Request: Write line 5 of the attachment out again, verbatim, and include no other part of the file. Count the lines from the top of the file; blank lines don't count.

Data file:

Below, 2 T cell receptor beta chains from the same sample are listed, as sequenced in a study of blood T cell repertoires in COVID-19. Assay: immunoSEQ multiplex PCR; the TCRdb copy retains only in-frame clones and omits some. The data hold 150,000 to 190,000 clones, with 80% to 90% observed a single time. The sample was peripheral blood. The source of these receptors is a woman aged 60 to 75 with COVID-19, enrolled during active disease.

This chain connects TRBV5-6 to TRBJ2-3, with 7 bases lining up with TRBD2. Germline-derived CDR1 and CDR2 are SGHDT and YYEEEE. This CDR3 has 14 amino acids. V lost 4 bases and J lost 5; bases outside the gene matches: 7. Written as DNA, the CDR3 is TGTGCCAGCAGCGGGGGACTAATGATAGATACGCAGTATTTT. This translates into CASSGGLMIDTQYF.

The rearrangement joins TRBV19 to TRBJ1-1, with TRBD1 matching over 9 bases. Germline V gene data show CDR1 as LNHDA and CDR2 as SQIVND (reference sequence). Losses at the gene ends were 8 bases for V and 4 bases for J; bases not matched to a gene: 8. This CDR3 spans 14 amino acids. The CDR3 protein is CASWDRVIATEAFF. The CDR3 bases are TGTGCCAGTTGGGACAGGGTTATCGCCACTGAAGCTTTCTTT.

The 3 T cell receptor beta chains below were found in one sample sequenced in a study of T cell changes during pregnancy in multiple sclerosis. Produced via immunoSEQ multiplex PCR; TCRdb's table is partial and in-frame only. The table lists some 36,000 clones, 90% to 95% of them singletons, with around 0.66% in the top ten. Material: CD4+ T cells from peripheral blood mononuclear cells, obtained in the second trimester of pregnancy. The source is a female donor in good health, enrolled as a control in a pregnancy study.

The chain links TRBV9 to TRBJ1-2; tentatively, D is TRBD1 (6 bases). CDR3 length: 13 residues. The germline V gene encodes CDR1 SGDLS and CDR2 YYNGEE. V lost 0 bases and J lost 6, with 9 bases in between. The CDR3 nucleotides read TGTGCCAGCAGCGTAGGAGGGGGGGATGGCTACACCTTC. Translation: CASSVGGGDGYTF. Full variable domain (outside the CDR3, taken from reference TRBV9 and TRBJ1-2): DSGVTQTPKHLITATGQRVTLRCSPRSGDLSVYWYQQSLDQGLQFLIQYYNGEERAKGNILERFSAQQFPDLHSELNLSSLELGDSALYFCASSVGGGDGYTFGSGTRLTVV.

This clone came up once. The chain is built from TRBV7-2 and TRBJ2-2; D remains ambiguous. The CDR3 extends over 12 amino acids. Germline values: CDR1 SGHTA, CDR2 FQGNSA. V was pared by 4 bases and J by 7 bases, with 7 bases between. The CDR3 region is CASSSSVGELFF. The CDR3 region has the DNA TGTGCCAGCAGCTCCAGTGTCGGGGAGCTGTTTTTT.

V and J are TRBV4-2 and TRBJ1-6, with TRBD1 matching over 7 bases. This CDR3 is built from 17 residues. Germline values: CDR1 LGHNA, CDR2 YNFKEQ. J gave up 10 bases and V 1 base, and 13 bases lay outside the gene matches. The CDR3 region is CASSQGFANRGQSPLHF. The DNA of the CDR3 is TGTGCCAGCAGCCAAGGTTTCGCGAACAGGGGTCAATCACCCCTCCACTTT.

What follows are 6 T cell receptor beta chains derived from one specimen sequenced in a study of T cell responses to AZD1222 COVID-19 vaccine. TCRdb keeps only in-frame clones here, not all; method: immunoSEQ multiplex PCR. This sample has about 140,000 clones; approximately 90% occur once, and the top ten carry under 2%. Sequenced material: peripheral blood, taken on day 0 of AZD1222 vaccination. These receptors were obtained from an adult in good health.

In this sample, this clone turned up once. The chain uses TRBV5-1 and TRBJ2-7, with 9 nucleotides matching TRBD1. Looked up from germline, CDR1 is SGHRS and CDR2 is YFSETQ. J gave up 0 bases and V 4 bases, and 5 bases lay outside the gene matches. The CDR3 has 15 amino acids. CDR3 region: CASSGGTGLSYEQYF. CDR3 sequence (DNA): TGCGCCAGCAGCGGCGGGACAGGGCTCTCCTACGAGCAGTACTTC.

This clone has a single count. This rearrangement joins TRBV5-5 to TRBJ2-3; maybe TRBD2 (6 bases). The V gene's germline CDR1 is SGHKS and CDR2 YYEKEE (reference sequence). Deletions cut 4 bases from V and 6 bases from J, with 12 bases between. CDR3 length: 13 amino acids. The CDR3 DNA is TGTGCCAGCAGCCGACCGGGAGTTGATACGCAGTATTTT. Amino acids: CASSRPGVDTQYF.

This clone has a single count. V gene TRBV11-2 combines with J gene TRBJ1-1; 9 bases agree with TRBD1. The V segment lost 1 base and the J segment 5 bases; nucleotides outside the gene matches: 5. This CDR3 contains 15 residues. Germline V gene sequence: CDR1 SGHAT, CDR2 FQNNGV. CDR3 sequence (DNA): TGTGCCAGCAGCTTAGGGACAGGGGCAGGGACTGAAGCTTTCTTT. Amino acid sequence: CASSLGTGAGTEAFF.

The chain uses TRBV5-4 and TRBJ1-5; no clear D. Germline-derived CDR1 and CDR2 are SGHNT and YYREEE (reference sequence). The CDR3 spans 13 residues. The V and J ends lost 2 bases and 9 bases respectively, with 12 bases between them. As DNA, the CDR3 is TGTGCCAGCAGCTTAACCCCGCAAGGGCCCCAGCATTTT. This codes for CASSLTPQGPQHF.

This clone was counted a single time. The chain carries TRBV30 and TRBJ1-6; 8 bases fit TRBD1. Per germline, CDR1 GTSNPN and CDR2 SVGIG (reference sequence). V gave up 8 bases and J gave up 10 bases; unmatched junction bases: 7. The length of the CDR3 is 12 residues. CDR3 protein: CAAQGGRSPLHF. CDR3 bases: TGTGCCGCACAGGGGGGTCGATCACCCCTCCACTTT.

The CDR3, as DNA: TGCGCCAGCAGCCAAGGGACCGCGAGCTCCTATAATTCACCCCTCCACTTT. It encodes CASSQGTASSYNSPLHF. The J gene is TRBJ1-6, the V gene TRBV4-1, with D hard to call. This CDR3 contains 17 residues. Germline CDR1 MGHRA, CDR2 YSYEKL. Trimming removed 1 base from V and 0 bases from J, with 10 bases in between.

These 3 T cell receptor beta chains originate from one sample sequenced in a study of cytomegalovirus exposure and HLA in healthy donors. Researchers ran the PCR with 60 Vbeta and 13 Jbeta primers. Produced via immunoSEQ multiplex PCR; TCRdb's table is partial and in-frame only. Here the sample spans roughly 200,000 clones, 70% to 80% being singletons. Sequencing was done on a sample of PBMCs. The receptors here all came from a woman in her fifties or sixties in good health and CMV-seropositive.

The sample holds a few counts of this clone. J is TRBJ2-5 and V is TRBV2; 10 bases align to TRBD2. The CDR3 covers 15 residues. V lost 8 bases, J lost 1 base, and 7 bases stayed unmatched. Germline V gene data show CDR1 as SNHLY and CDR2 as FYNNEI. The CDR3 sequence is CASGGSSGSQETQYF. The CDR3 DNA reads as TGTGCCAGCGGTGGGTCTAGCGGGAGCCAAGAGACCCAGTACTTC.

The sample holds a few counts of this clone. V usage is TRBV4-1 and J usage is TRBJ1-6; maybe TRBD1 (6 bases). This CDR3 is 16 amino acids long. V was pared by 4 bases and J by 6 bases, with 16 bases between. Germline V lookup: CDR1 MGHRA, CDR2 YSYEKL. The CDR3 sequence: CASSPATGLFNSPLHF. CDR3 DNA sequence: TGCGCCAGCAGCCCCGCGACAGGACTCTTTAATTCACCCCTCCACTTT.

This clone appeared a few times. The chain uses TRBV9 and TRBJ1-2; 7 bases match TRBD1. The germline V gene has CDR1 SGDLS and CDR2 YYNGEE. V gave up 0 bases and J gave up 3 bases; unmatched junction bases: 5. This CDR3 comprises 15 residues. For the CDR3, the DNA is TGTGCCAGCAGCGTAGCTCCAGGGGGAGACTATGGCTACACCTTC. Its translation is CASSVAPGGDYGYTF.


The chain links TRBV9 to TRBJ1-2; tentatively, D is TRBD1 (6 bases). CDR3 length: 13 residues. The germline V gene encodes CDR1 SGDLS and CDR2 YYNGEE. V lost 0 bases and J lost 6, with 9 bases in between. The CDR3 nucleotides read TGTGCCAGCAGCGTAGGAGGGGGGGATGGCTACACCTTC. Translation: CASSVGGGDGYTF. Full variable domain (outside the CDR3, taken from reference TRBV9 and TRBJ1-2): DSGVTQTPKHLITATGQRVTLRCSPRSGDLSVYWYQQSLDQGLQFLIQYYNGEERAKGNILERFSAQQFPDLHSELNLSSLELGDSALYFCASSVGGGDGYTFGSGTRLTVV.